I’m quite disturbed by what appears to be a disparity in treatment regarding an incident on the bus yesterday between my daughter Asha and 4th grader <name redacted for his safety>.
Asha inappropriately tapped <name redacted for his safety> on the head with a rolled up piece of paper when she got on the bus at the end of the school day. In response <name redacted for his safety> slapped her. She then slapped him back and then he slapped her again. When the bus aide intervened, she moved <name redacted for his safety> to a separate section of the bus, at which point <name redacted for his safety> also kicked her.
When my babysitter, who is also <name redacted for his safety>’s older sister, met the children at the bus stop, she told me about the incident and that Asha was written up but not <name redacted for his safety>.
<name redacted for his safety>’s response was completely disproportionate to Asha’s “provocation.” We find it totally unacceptable that this boy is putting his hands on girls. And while we wholeheartedly agree that the children should be written up for fighting on the bus in any fashion, I’m at a loss as to why Asha was the only one written up when <name redacted for his safety> is the one who actually escalated the incident by striking or otherwise putting his hands on her.
My son Stephen is good friends with <name redacted for his safety> and he witnessed the incident, so I am confident that we have a clear understanding of the event. He feels that she shouldn’t have bothered <name redacted for his safety> at all, but that <name redacted for his safety> overreacted by slapping her.
Ultimately, the result we are expecting is equitable treatment. If the driver is going to write up this incident, both students should have been written up, not simply Asha, especially in light of the facts. More importantly what kind of message does this send to <name redacted for his safety> about slapping girls in response to foolish, playful behavior?
Please give this incident your immediate attention.
I was not able to address this today but will mediate this immediately on Tuesday morning.
Joseph A. Putrino Jr., Ed. D.
Northeast Elementary School
Put your hands on a Chukumba and you will get slapped.
I tell my kids: Don’t ever put your hands on other people. And don’t ever let another person put their hands on you.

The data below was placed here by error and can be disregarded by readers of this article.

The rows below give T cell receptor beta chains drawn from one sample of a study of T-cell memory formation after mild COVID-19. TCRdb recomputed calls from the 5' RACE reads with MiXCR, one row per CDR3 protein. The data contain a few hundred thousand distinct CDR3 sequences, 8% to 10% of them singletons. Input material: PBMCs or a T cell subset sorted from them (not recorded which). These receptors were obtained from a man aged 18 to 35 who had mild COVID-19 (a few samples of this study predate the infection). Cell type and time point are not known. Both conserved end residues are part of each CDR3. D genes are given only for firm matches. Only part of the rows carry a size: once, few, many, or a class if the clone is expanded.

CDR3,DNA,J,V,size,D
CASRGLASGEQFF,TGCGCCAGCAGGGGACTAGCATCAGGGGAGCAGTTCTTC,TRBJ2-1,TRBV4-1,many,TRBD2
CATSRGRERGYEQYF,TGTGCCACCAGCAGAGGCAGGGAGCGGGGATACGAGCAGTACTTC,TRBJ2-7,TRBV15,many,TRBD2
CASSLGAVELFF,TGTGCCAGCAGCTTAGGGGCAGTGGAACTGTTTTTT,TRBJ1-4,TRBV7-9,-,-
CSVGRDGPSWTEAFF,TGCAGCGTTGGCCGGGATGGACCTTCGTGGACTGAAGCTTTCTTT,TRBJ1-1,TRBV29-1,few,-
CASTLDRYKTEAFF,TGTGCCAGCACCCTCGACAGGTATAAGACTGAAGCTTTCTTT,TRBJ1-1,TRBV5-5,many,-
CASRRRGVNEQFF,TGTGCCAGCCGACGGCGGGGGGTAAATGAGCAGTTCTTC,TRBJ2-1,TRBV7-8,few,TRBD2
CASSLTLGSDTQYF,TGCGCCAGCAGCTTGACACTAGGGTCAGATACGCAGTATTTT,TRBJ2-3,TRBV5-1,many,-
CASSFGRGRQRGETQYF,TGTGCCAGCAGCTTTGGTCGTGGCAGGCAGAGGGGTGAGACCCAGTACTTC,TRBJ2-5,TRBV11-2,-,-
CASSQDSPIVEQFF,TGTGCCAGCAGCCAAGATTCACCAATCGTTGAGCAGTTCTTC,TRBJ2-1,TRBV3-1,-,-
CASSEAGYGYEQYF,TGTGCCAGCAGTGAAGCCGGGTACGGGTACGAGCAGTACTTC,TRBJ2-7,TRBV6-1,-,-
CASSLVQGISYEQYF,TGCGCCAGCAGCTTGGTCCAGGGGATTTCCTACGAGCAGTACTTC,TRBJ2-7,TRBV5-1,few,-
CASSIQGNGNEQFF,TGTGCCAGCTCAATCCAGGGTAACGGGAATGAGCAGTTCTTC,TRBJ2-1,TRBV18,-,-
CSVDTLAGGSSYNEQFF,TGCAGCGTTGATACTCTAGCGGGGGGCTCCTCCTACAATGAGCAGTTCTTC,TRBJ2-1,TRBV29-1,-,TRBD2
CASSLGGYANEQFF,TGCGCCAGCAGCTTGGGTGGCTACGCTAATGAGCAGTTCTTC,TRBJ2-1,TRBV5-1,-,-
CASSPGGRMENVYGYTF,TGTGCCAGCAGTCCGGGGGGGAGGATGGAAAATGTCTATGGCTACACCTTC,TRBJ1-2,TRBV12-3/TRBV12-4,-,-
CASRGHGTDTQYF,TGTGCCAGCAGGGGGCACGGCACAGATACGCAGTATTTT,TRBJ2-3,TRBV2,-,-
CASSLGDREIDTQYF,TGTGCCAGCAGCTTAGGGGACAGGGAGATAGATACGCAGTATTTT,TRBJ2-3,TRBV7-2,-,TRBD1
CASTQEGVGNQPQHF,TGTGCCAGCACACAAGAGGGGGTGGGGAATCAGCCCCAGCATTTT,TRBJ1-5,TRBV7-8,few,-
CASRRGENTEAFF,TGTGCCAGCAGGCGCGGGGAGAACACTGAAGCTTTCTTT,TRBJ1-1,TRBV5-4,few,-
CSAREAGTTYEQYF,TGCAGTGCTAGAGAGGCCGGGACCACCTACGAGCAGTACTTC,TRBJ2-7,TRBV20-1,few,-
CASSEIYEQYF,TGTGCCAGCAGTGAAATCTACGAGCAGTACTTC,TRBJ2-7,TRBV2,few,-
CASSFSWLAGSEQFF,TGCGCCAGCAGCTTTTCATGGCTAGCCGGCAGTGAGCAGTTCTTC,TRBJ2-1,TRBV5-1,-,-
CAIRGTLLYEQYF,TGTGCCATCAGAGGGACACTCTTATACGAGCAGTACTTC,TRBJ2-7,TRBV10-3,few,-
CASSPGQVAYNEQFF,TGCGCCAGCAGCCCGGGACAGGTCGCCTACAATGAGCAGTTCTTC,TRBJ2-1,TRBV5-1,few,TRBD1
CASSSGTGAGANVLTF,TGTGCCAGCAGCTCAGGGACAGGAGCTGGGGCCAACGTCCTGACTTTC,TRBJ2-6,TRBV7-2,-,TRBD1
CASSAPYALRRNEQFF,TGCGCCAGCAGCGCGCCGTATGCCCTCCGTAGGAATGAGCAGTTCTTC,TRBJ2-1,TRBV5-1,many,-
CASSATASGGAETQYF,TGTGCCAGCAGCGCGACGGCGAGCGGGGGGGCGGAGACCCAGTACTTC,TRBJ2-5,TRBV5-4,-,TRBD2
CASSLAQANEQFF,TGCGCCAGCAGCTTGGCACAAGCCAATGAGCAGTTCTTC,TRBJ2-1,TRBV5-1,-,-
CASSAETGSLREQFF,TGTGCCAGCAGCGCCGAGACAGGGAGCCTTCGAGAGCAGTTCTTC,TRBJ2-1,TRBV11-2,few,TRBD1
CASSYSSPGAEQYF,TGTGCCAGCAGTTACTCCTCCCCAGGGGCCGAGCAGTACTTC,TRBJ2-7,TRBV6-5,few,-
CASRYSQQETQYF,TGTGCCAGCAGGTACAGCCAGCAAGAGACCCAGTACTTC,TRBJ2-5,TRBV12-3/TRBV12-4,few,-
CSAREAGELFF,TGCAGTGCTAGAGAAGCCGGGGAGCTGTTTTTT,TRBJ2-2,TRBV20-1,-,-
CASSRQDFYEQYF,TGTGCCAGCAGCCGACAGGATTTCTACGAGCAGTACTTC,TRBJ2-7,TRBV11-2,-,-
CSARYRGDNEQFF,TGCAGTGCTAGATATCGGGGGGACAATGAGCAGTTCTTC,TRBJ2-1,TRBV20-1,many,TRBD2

The first time someone hits you, don’t hit them back. Tell a teacher, authority or any grown up bigger than you and the kid that hit you. They will address the situation appropriately.
If they don’t or if he or she does it again, hit them back as hard as you can.
This way they will think twice about hitting you again, because then they will know (1) you hit hard; (2) you know how to fight; and (3) you’re prepared fight them.
More importantly, they’ll know what kind of fight it’s going to be from how hard you hit them back.
If someone hits you, defend yourself. Never let anyone push you around, even by force. Fight back. No one will ever bully a Chukumba.
Mommy and Daddy will always defend you if we hear about a fight like that. And we’ll talk to that kid’s parents too, just so that everybody knows the consequences of messing with you.
This post is not meant to condone my daughter’s behavior.
She was definitely the “antagonist.”
It’s not even to vilify the other kid.
Although I question what kind of home training <name redacted for his safety> is (not) getting if he’s hitting girls.
He’s lucky he’s a little kid or I would have whupped his ass!
Nor is it to glorify violence.
Despite my previous statement a few lines ago.
The wise man knows to walk away from a fight, if a fight can be avoided.
But I’m not raising no punks.
Male or female.
Double negative above notwithstanding.
All you parents out there, pay attention and I’ll show you how it’s done – Chukumba style.
Steer clear of Chukumbas with all the BS.
Or you will get slapped.